4

At approximately 4:50 P.M. on March 17, 1969, the defendants served certain documents on plaintiff's lawyer. On the 21st the parties appeared before the court to hear counsel for Young present his motion to strike defendants' answer and counterclaim, and for a default judgment against defendants. The motion was granted, and the Court orally stated that the Normans and their attorney failed to make good faith efforts to comply with the order and instead of executing written statements denying their existence, they contrived wholly worthless documents. The trial judge noted the deficiencies or irregularities. The purported 1967 income tax returns were in longhand. No deductions were claimed. No expenses were claimed. The total income was derived from two stock sales, totalling $175,000 in round figures. There were no indications of the taxpayers' basis for the securities, when they were acquired or sold. The return designated no income from stock dividends, interest, wages, salaries, etc. And written across the face of each return and estimate were notices that they were prepared under protest. The joint tax returns were not signed by Mrs. Norman. And the accountant's records, admitted to be in a certain accountant's possession by Mr. Norman during his depositions, were denied to even exist.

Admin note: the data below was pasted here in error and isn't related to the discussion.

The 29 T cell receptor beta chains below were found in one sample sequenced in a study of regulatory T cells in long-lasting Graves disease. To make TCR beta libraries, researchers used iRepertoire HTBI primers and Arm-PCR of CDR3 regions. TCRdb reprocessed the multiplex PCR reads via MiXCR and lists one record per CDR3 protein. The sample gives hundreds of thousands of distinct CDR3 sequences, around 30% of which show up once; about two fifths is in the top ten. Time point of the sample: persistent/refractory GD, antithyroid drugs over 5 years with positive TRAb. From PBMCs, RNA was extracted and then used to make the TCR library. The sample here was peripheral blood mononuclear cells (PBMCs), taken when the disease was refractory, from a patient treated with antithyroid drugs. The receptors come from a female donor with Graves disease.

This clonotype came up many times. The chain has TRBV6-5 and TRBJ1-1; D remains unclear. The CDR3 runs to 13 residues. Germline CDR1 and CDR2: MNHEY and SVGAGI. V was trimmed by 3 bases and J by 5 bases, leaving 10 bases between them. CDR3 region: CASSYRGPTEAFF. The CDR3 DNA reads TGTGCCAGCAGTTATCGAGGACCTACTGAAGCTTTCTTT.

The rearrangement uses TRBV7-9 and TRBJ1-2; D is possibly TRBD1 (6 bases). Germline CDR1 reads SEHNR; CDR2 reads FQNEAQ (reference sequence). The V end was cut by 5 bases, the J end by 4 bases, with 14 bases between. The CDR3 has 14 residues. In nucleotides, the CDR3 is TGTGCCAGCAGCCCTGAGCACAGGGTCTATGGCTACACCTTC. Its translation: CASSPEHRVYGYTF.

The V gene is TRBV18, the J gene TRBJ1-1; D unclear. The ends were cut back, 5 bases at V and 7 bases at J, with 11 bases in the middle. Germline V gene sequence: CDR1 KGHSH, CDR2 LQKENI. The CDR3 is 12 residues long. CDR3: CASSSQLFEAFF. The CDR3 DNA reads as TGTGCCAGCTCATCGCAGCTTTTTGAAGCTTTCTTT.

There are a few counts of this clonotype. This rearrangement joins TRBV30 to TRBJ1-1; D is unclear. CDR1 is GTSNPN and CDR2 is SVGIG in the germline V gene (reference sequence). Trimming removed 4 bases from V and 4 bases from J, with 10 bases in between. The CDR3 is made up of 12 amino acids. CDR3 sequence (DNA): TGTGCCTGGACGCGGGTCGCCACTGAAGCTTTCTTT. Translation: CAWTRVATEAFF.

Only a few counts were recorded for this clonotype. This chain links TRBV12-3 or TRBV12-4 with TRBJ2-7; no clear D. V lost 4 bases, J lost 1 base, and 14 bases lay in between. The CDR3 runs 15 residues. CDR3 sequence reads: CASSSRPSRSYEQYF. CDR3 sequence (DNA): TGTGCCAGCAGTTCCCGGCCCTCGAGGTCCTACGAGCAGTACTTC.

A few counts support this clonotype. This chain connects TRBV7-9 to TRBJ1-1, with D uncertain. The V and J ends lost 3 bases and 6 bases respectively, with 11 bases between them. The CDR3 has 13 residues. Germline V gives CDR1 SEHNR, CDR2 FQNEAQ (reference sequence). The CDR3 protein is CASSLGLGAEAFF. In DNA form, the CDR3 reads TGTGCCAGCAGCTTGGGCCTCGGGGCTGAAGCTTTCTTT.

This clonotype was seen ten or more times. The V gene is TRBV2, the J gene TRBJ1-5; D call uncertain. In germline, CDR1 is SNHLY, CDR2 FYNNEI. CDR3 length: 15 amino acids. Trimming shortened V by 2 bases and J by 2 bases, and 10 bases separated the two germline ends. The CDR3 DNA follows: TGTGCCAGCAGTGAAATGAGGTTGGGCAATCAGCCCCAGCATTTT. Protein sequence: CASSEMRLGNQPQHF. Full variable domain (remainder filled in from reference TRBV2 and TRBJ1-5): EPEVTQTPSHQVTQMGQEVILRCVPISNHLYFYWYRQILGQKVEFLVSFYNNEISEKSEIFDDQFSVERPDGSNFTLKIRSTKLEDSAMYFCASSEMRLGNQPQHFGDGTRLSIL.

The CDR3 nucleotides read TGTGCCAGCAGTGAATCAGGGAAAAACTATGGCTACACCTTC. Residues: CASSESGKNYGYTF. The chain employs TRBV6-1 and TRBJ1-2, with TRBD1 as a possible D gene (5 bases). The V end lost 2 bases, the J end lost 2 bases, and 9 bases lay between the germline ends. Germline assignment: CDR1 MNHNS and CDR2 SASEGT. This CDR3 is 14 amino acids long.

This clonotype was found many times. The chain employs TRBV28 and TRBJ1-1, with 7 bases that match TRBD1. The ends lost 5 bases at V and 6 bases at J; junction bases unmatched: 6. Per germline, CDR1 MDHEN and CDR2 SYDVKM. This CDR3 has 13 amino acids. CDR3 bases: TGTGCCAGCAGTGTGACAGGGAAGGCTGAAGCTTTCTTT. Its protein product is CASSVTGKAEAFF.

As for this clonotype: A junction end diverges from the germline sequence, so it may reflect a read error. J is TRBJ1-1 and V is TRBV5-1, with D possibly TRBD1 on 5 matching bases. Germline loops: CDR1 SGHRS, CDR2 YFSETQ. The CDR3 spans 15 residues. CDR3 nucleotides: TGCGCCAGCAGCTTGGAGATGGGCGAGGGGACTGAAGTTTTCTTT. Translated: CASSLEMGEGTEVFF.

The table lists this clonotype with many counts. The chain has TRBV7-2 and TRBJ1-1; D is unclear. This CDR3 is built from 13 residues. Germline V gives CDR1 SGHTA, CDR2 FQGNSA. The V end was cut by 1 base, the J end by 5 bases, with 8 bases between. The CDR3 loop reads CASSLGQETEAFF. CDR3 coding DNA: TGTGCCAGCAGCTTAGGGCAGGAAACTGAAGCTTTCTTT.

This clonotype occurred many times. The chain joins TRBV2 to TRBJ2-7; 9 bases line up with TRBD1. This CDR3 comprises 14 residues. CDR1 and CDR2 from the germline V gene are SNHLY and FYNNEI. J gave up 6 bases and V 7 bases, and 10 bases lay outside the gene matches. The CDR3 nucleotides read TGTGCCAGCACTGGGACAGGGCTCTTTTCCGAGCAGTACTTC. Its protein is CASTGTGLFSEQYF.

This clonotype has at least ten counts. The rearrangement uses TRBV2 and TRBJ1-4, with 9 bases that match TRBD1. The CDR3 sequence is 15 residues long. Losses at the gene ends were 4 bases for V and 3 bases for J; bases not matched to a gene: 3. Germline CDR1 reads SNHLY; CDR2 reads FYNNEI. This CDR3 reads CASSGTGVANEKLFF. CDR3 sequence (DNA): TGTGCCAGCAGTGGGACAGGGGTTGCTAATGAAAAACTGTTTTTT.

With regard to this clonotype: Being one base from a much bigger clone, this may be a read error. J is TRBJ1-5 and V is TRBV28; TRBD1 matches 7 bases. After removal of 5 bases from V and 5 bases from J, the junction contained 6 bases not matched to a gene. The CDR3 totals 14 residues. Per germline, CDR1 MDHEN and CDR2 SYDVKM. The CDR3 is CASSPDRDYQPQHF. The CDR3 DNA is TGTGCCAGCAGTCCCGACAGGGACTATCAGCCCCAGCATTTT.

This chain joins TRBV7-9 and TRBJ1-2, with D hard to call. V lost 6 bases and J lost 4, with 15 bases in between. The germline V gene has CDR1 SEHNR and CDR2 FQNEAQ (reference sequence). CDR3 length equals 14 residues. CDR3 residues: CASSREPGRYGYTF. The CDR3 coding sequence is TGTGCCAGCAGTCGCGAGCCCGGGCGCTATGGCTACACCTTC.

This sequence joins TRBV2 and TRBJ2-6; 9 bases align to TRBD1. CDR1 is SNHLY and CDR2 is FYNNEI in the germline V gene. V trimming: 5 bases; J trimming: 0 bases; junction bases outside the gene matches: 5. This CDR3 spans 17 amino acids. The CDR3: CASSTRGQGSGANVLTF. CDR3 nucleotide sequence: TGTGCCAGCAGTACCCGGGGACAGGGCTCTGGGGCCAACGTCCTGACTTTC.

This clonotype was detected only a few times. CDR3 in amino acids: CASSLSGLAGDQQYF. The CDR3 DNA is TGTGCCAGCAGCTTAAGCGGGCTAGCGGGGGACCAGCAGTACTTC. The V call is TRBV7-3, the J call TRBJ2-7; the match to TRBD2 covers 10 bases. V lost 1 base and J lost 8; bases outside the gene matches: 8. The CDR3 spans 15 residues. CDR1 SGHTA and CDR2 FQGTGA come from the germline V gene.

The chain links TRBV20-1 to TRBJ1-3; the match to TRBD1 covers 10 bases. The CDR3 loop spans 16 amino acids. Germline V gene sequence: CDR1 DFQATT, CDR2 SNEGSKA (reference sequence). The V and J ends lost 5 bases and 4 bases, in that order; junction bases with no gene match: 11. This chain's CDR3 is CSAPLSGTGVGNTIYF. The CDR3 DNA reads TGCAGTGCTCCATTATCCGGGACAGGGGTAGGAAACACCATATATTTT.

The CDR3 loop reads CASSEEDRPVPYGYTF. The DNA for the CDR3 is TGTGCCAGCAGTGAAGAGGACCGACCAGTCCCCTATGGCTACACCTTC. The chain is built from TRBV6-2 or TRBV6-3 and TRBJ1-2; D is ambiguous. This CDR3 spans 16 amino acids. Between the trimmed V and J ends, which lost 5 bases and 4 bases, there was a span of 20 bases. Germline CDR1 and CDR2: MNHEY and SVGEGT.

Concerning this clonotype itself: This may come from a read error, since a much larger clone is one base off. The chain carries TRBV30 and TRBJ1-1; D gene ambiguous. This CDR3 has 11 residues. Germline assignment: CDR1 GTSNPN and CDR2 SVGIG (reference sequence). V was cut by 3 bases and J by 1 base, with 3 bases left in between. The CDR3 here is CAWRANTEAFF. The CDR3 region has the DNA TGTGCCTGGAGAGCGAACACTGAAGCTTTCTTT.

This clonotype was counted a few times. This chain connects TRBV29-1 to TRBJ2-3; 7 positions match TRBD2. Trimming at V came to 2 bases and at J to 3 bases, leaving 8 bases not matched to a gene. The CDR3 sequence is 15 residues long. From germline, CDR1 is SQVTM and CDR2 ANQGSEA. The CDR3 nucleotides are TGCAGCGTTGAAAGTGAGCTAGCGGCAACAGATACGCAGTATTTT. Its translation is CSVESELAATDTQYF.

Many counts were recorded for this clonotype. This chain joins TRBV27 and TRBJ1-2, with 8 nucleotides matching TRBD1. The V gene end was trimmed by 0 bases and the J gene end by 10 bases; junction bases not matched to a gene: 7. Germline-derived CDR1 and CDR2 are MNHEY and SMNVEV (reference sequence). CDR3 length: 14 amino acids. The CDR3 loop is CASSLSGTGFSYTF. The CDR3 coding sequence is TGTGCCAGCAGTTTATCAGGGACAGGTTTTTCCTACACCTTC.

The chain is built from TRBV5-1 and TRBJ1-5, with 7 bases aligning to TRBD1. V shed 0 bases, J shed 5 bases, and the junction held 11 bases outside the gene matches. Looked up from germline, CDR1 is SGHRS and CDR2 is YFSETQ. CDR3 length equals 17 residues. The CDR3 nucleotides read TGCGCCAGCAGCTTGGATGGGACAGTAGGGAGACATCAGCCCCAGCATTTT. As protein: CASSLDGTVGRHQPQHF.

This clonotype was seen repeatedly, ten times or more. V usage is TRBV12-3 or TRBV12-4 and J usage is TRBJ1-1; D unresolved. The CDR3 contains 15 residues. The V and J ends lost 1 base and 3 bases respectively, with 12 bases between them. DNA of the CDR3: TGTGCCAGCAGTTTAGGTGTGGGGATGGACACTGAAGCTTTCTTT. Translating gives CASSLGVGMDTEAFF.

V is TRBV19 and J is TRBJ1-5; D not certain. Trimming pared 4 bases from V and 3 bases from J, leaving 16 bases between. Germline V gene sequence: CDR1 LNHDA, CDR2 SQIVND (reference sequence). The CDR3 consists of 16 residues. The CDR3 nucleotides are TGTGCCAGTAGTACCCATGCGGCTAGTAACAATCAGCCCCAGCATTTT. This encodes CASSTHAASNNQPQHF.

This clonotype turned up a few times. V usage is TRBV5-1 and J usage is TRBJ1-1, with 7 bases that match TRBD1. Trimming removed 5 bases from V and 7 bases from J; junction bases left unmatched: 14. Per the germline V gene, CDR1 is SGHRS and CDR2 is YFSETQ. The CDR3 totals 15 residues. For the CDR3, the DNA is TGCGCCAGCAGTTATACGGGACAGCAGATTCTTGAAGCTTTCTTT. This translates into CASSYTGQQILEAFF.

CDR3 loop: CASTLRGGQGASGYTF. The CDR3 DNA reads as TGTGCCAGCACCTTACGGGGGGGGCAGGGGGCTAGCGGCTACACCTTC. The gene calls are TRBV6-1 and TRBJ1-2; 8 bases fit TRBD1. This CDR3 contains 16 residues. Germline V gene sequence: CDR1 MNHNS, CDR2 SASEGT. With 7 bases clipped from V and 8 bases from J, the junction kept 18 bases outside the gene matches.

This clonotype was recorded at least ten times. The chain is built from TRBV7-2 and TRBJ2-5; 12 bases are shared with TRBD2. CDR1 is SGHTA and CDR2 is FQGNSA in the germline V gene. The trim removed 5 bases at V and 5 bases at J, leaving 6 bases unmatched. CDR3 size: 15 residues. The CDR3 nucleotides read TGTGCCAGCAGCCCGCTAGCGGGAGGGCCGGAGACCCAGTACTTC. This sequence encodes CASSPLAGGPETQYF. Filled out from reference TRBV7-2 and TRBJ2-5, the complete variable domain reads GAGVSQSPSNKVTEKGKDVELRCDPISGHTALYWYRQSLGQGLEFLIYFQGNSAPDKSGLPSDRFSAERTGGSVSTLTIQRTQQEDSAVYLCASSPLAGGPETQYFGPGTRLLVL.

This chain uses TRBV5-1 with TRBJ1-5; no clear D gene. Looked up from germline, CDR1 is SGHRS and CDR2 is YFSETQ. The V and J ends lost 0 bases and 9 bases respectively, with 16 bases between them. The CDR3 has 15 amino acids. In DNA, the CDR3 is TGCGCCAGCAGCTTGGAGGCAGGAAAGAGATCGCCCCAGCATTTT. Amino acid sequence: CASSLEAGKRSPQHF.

5

On April 11, defendants sought without success to amend the findings of the Court. The parties agreed to appear a week later for supplemental proceedings in aid of plaintiff's execution. On April 18 all persons were present except defendants. Thus, again the proceedings were frustrated by defendants' acts. Their absence was explained by their counsel by saying that the understanding was that the supplemental proceedings would be continued. The stipulation read into the record is contrary. During the noon recess the Normans filed a notice of appeal and thereafter, on the same day, when defendants' attorney sought to raise a Rule 60(b) matter the trial judge advised that he had lost jurisdiction because of the notice of appeal, and refused to hear the argument.

6